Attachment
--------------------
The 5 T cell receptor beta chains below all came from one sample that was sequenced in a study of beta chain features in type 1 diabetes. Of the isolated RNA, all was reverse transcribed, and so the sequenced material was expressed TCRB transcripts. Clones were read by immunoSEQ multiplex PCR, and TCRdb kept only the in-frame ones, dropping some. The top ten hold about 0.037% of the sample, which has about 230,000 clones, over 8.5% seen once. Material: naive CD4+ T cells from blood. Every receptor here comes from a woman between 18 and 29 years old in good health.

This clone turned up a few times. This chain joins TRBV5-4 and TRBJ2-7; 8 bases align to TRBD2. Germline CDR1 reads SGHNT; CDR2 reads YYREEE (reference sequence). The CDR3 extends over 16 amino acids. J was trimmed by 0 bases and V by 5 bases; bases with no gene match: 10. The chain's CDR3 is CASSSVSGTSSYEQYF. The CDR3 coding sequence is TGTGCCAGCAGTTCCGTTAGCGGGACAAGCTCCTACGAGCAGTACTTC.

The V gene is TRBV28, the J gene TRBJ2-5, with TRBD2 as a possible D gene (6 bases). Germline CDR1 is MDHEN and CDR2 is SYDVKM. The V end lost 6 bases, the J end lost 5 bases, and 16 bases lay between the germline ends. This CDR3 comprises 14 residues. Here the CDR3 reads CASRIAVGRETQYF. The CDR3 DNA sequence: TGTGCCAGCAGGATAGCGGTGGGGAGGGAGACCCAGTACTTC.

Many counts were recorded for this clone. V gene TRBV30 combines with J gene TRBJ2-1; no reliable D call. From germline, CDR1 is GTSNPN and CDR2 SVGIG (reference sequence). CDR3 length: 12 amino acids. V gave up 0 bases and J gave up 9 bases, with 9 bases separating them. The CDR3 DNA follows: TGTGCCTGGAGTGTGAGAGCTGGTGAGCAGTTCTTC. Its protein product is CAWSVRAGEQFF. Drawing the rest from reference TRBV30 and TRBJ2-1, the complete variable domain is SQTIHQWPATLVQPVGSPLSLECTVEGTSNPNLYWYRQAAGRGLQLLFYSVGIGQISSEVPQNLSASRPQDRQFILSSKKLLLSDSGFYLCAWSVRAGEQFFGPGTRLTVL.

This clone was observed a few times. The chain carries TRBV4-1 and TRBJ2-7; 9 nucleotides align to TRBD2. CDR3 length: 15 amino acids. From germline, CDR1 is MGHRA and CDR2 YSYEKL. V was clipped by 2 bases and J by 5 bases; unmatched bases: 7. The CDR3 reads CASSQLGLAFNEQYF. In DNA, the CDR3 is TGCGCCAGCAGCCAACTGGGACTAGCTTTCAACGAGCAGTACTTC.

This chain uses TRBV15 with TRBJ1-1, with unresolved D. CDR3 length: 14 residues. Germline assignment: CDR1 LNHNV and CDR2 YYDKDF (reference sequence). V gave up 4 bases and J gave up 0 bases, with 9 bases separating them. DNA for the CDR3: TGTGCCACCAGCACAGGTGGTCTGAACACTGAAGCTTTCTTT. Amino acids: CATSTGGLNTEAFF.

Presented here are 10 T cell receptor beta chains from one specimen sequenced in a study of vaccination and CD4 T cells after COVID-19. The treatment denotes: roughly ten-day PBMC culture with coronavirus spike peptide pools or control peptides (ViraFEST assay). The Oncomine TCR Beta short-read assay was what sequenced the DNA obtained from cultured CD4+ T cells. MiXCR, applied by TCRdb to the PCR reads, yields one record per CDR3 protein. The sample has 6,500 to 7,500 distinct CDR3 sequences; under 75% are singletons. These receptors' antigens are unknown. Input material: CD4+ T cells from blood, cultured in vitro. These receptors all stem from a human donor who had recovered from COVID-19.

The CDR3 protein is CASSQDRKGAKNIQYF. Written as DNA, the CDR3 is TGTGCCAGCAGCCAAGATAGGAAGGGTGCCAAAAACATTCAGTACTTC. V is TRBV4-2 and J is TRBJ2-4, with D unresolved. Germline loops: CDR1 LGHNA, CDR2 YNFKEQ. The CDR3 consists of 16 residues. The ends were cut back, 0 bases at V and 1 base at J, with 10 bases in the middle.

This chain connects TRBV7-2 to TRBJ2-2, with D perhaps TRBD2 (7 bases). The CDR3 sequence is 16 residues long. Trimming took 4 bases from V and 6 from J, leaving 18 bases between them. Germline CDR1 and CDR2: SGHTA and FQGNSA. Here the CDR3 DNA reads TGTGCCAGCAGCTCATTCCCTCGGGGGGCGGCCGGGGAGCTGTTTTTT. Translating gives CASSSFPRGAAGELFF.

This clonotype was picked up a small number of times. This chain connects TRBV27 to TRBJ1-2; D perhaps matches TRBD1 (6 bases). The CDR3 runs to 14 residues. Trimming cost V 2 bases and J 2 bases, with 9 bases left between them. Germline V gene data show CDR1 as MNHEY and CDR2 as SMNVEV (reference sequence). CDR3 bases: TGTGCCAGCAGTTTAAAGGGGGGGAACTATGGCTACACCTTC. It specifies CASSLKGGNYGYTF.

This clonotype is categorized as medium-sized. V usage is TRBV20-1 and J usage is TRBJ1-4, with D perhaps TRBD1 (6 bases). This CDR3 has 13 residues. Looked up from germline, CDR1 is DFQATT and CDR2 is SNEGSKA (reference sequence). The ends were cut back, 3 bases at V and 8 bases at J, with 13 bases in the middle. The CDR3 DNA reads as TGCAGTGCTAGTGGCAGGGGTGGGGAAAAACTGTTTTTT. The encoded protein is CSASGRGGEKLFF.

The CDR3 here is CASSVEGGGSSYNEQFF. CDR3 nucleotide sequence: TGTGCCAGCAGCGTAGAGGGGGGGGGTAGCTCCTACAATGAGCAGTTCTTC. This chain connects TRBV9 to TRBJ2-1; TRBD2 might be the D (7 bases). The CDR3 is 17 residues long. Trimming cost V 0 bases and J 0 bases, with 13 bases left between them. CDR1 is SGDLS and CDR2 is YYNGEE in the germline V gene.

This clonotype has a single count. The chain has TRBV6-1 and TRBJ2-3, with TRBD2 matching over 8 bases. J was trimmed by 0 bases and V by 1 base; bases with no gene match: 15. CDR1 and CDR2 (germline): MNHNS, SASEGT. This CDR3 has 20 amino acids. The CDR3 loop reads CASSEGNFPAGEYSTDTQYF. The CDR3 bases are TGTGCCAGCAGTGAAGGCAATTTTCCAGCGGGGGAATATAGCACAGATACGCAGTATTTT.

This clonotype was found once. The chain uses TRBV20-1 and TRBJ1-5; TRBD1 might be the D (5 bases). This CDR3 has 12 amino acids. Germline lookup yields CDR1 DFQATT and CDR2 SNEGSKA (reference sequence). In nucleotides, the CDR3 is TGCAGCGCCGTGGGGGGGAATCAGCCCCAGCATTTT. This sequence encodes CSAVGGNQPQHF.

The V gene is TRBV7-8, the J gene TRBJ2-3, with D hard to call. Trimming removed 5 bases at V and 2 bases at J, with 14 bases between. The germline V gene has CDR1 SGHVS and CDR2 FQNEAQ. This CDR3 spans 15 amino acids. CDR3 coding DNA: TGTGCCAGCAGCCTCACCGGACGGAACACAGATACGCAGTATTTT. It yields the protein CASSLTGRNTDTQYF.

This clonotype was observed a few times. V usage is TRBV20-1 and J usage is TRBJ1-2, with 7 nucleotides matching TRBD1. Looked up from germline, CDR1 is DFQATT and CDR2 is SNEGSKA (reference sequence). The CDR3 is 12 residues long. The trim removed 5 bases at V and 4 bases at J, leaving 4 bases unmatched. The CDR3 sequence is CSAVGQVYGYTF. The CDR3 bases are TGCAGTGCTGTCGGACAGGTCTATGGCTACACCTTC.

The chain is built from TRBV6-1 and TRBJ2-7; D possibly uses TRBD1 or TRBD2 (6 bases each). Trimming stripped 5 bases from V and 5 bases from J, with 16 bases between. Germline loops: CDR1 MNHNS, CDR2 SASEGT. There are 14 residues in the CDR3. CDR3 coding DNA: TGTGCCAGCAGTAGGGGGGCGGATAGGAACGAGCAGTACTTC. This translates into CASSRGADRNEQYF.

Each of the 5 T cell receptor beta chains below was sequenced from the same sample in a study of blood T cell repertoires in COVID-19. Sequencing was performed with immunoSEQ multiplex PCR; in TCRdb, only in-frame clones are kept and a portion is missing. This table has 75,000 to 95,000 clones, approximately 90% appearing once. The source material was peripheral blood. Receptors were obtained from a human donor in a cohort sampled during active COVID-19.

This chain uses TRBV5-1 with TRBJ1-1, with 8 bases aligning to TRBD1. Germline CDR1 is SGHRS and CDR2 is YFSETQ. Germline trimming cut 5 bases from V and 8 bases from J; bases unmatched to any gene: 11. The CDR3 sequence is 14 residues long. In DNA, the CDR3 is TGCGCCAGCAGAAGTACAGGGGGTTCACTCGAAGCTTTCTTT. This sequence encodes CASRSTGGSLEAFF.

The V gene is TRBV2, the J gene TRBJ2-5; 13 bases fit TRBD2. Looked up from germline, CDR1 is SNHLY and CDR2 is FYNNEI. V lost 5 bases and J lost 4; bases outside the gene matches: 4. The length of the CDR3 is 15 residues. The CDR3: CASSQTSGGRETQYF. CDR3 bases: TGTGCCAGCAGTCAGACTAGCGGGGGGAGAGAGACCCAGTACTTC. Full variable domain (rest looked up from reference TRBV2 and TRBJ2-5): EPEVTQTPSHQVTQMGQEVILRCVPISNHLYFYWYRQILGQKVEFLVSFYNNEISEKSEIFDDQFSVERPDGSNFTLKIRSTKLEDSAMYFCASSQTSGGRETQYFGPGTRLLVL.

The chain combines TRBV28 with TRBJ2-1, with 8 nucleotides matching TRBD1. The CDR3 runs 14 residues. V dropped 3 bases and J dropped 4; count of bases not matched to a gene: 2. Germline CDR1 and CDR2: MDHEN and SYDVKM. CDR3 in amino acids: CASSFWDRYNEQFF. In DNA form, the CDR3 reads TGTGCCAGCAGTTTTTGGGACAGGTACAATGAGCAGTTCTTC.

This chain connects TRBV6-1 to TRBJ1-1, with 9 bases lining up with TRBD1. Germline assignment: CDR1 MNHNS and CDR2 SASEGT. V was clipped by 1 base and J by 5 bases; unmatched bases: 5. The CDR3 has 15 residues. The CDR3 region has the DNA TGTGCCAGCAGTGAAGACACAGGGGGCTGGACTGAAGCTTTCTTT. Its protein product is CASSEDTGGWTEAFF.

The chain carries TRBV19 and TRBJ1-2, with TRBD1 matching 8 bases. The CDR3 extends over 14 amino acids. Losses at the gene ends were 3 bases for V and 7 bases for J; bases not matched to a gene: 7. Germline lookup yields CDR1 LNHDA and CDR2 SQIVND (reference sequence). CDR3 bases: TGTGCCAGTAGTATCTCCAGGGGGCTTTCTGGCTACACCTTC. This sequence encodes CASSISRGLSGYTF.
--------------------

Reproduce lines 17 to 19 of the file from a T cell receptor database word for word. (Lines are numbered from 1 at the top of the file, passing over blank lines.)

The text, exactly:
The chain is built from TRBV6-1 and TRBJ2-7; D possibly uses TRBD1 or TRBD2 (6 bases each). Trimming stripped 5 bases from V and 5 bases from J, with 16 bases between. Germline loops: CDR1 MNHNS, CDR2 SASEGT. There are 14 residues in the CDR3. CDR3 coding DNA: TGTGCCAGCAGTAGGGGGGCGGATAGGAACGAGCAGTACTTC. This translates into CASSRGADRNEQYF.

Each of the 5 T cell receptor beta chains below was sequenced from the same sample in a study of blood T cell repertoires in COVID-19. Sequencing was performed with immunoSEQ multiplex PCR; in TCRdb, only in-frame clones are kept and a portion is missing. This table has 75,000 to 95,000 clones, approximately 90% appearing once. The source material was peripheral blood. Receptors were obtained from a human donor in a cohort sampled during active COVID-19.

This chain uses TRBV5-1 with TRBJ1-1, with 8 bases aligning to TRBD1. Germline CDR1 is SGHRS and CDR2 is YFSETQ. Germline trimming cut 5 bases from V and 8 bases from J; bases unmatched to any gene: 11. The CDR3 sequence is 14 residues long. In DNA, the CDR3 is TGCGCCAGCAGAAGTACAGGGGGTTCACTCGAAGCTTTCTTT. This sequence encodes CASRSTGGSLEAFF.